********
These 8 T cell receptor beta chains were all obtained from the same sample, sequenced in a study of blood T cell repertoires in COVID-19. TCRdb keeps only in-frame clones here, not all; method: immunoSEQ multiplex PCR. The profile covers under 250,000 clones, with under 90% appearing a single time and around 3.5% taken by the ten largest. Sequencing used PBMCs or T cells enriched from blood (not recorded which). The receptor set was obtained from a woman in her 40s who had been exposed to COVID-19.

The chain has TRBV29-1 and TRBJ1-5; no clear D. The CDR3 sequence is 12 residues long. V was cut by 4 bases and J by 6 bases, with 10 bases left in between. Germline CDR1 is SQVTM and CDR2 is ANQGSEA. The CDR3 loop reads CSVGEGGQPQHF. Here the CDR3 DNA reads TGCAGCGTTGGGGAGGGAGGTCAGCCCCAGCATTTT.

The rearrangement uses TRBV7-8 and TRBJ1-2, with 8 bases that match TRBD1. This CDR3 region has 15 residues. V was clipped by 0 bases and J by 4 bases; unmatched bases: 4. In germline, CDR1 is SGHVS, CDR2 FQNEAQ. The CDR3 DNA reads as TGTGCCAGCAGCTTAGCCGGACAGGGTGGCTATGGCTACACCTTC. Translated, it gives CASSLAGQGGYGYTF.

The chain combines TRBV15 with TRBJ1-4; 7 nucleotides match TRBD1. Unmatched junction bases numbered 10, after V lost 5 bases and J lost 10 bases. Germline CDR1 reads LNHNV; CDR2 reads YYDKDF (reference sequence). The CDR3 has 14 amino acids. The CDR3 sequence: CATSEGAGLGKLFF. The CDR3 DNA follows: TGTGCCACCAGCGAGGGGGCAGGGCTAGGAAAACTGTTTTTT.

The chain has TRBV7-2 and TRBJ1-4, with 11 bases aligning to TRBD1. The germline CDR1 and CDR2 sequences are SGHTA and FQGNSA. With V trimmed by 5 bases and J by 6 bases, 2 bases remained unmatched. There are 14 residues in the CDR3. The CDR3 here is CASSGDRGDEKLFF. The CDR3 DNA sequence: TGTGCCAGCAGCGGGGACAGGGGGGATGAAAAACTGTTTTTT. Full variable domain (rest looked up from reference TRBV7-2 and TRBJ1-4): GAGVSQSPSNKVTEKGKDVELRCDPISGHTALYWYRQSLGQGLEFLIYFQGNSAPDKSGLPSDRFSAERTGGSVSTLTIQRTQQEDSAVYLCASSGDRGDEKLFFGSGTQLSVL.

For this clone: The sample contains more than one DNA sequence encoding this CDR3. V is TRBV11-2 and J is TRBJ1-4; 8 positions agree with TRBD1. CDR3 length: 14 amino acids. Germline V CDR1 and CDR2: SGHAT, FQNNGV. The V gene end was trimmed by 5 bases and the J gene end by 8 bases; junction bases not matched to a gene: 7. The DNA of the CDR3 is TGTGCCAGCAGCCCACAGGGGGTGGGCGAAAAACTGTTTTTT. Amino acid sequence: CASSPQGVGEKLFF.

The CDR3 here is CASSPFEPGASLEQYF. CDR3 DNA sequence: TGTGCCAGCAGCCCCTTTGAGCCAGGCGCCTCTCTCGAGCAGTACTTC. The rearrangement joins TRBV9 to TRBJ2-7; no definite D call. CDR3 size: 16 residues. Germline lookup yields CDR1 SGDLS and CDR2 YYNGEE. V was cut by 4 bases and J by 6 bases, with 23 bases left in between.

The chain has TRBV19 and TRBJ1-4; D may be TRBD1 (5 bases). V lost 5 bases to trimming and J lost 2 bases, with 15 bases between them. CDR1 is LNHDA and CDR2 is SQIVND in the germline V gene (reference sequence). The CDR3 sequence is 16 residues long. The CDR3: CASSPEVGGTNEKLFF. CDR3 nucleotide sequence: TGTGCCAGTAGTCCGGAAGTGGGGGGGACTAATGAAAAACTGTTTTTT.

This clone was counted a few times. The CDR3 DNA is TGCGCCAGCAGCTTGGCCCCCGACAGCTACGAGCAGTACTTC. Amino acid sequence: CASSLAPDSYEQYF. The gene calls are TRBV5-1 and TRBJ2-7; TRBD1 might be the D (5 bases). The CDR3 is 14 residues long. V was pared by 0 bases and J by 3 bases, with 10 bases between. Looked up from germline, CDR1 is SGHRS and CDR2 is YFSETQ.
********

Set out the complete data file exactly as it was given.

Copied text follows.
These 8 T cell receptor beta chains were all obtained from the same sample, sequenced in a study of blood T cell repertoires in COVID-19. TCRdb keeps only in-frame clones here, not all; method: immunoSEQ multiplex PCR. The profile covers under 250,000 clones, with under 90% appearing a single time and around 3.5% taken by the ten largest. Sequencing used PBMCs or T cells enriched from blood (not recorded which). The receptor set was obtained from a woman in her 40s who had been exposed to COVID-19.

The chain has TRBV29-1 and TRBJ1-5; no clear D. The CDR3 sequence is 12 residues long. V was cut by 4 bases and J by 6 bases, with 10 bases left in between. Germline CDR1 is SQVTM and CDR2 is ANQGSEA. The CDR3 loop reads CSVGEGGQPQHF. Here the CDR3 DNA reads TGCAGCGTTGGGGAGGGAGGTCAGCCCCAGCATTTT.

The rearrangement uses TRBV7-8 and TRBJ1-2, with 8 bases that match TRBD1. This CDR3 region has 15 residues. V was clipped by 0 bases and J by 4 bases; unmatched bases: 4. In germline, CDR1 is SGHVS, CDR2 FQNEAQ. The CDR3 DNA reads as TGTGCCAGCAGCTTAGCCGGACAGGGTGGCTATGGCTACACCTTC. Translated, it gives CASSLAGQGGYGYTF.

The chain combines TRBV15 with TRBJ1-4; 7 nucleotides match TRBD1. Unmatched junction bases numbered 10, after V lost 5 bases and J lost 10 bases. Germline CDR1 reads LNHNV; CDR2 reads YYDKDF (reference sequence). The CDR3 has 14 amino acids. The CDR3 sequence: CATSEGAGLGKLFF. The CDR3 DNA follows: TGTGCCACCAGCGAGGGGGCAGGGCTAGGAAAACTGTTTTTT.

The chain has TRBV7-2 and TRBJ1-4, with 11 bases aligning to TRBD1. The germline CDR1 and CDR2 sequences are SGHTA and FQGNSA. With V trimmed by 5 bases and J by 6 bases, 2 bases remained unmatched. There are 14 residues in the CDR3. The CDR3 here is CASSGDRGDEKLFF. The CDR3 DNA sequence: TGTGCCAGCAGCGGGGACAGGGGGGATGAAAAACTGTTTTTT. Full variable domain (rest looked up from reference TRBV7-2 and TRBJ1-4): GAGVSQSPSNKVTEKGKDVELRCDPISGHTALYWYRQSLGQGLEFLIYFQGNSAPDKSGLPSDRFSAERTGGSVSTLTIQRTQQEDSAVYLCASSGDRGDEKLFFGSGTQLSVL.

For this clone: The sample contains more than one DNA sequence encoding this CDR3. V is TRBV11-2 and J is TRBJ1-4; 8 positions agree with TRBD1. CDR3 length: 14 amino acids. Germline V CDR1 and CDR2: SGHAT, FQNNGV. The V gene end was trimmed by 5 bases and the J gene end by 8 bases; junction bases not matched to a gene: 7. The DNA of the CDR3 is TGTGCCAGCAGCCCACAGGGGGTGGGCGAAAAACTGTTTTTT. Amino acid sequence: CASSPQGVGEKLFF.

The CDR3 here is CASSPFEPGASLEQYF. CDR3 DNA sequence: TGTGCCAGCAGCCCCTTTGAGCCAGGCGCCTCTCTCGAGCAGTACTTC. The rearrangement joins TRBV9 to TRBJ2-7; no definite D call. CDR3 size: 16 residues. Germline lookup yields CDR1 SGDLS and CDR2 YYNGEE. V was cut by 4 bases and J by 6 bases, with 23 bases left in between.

The chain has TRBV19 and TRBJ1-4; D may be TRBD1 (5 bases). V lost 5 bases to trimming and J lost 2 bases, with 15 bases between them. CDR1 is LNHDA and CDR2 is SQIVND in the germline V gene (reference sequence). The CDR3 sequence is 16 residues long. The CDR3: CASSPEVGGTNEKLFF. CDR3 nucleotide sequence: TGTGCCAGTAGTCCGGAAGTGGGGGGGACTAATGAAAAACTGTTTTTT.

This clone was counted a few times. The CDR3 DNA is TGCGCCAGCAGCTTGGCCCCCGACAGCTACGAGCAGTACTTC. Amino acid sequence: CASSLAPDSYEQYF. The gene calls are TRBV5-1 and TRBJ2-7; TRBD1 might be the D (5 bases). The CDR3 is 14 residues long. V was pared by 0 bases and J by 3 bases, with 10 bases between. Looked up from germline, CDR1 is SGHRS and CDR2 is YFSETQ.